I. Mukhtar, First Fungal Culture Bank of the Pakistan (FCBP), Institute of Agricultural Sciences, Lahore, Pakistan;
R. Khurram, Department of Biosciences, COMSATS Institute of Information Technology, Islamabad, Pakistan;
A. Hannan, Department of Plant Pathology, University of Agriculture, Faisalabad, Pakistan; and
Z. Hayat, Department of Biosciences, COMSATS Institute of Information Technology, Islamabad, Pakistan
During July 2011, a severe powdery mildew outbreak was recorded in pumpkin (Cucurbita moschata Duch.) fields in economically poor areas in the Neelum Valley (Leswa, Mir Pura, Jura, Kundal Shahi, and Bela). Disease symptoms included grayish white circular to irregular patches consisting of epiphytic mycelia and conidia on both surfaces of the leaves of infected vines. Fungal mycelia and conidiophores were also visible in white powdery patches on the main stems, leaves, and petioles of affected plants. Leaves became necrotic with age. Powdery mildew symptoms were more severe on pumpkin vines located in the shade, and severely affected vines collapsed. A voucher specimen (IR00027) has been deposited in First Fungal Culture Bank of the Pakistan (FCBP), Institute of Agriculture Sciences, University of the Punjab, Lahore, Pakistan. For morphological observation, a clear tape strip was used to remove fungal tissue from infected leaves. The tape was mounted on microscope slides with water and examined with a light microscope (2). Conidiophores were unbranched, cylindrical, erect and arose singly on hyphal cells, 110 to 200 × 6 to 12 μm, composed of a foot cell and three to eight barrel-shaped conidia formed in chains with a sinuate edge, followed with a basal septum at the branching point or slightly displaced from the mycelium. Foot cells were 50 to 80 × 6 to 12 μm, and slightly swollen with constriction at the base. Conidia were cylindrical to doliiform, 30 to 50 × 14 to 20 μm and produced in chains. The length/breadth ratio of the conidia was 1.8 to 2.6. Fibrosin bodies were absent in both conidiophores and conidia. No cleistothecia were observed. Identification of the causal agent as Golovinomyces cichoracearum (DC.) V.P. Heluta (synonym Erysiphe cichoracearum) was based on morphology (1). Pathogenicity was determined using field-infected plant leaves transported to a greenhouse. Fresh conidia of field isolates of G. cichoracearum were transferred by a sterile brush from the affected leaves to fully expanded four to five healthy leaves of three 40-day-old vines. For the control, three vines were stroked with a clean sterile brush and control plants were placed 100 m away from the inoculated plants. For disease development 20°C and 80% relative humidity was maintained in the greenhouse. A plastic sheet was placed around each vine for a week and removed later. Inoculated vines developed visible white spots of powdery mildew on the leaves after 10 days in the greenhouse, whereas control plants remained asymptomatic. Fungal colony and conidial morphology on the leaves of inoculated plants were as described above. Previously, G. cichoracearum has been reported on other cucurbits (3) in the plains of Pakistan. To our knowledge, this is the first report of occurrence of G. cichoracearum as a causal agent of powdery mildew on pumpkin in Neelum Valley, Azad Kashmir.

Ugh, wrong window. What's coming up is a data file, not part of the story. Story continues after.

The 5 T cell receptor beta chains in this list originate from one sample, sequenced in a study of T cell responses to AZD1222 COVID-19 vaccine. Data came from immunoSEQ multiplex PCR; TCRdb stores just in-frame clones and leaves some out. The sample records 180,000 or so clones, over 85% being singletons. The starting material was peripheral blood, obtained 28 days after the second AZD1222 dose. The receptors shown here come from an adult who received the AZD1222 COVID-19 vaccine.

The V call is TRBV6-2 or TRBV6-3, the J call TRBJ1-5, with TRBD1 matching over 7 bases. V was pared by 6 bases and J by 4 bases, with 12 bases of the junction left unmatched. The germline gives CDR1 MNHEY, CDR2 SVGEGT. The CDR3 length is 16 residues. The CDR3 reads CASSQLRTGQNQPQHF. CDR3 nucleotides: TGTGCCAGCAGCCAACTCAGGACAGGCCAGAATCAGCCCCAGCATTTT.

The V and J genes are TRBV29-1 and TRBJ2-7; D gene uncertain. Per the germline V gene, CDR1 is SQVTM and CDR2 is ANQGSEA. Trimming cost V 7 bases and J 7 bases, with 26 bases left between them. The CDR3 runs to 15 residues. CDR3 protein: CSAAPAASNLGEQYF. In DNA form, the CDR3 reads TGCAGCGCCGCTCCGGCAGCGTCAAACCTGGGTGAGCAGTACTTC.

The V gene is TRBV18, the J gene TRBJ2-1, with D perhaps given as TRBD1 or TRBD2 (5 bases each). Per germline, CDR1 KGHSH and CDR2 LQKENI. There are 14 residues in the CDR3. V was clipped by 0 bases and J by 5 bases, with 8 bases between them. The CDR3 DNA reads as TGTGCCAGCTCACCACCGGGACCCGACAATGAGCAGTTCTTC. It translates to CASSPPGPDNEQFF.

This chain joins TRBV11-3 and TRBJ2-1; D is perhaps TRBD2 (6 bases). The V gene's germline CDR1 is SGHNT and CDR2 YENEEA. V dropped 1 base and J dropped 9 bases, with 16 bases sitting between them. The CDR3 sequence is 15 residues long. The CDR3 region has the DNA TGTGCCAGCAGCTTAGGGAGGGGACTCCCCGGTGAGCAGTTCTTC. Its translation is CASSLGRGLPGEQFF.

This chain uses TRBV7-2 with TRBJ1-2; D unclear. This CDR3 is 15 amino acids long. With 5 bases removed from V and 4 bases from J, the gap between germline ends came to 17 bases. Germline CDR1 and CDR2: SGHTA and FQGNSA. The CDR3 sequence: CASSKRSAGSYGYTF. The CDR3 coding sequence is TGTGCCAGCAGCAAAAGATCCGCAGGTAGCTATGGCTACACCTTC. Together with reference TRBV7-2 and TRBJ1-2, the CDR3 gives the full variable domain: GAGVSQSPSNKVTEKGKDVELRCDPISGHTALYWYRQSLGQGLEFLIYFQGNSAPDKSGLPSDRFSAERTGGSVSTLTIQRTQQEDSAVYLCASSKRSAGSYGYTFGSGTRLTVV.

References: (1) U. Braun. Beih. Nova Hedwigia 89:1, 1987. (2) J. C. Correll et al. Plant Dis. 71:248, 1987. (3) A. Wahid et al. Pak. J. Agric. Res. 9:209, 1988.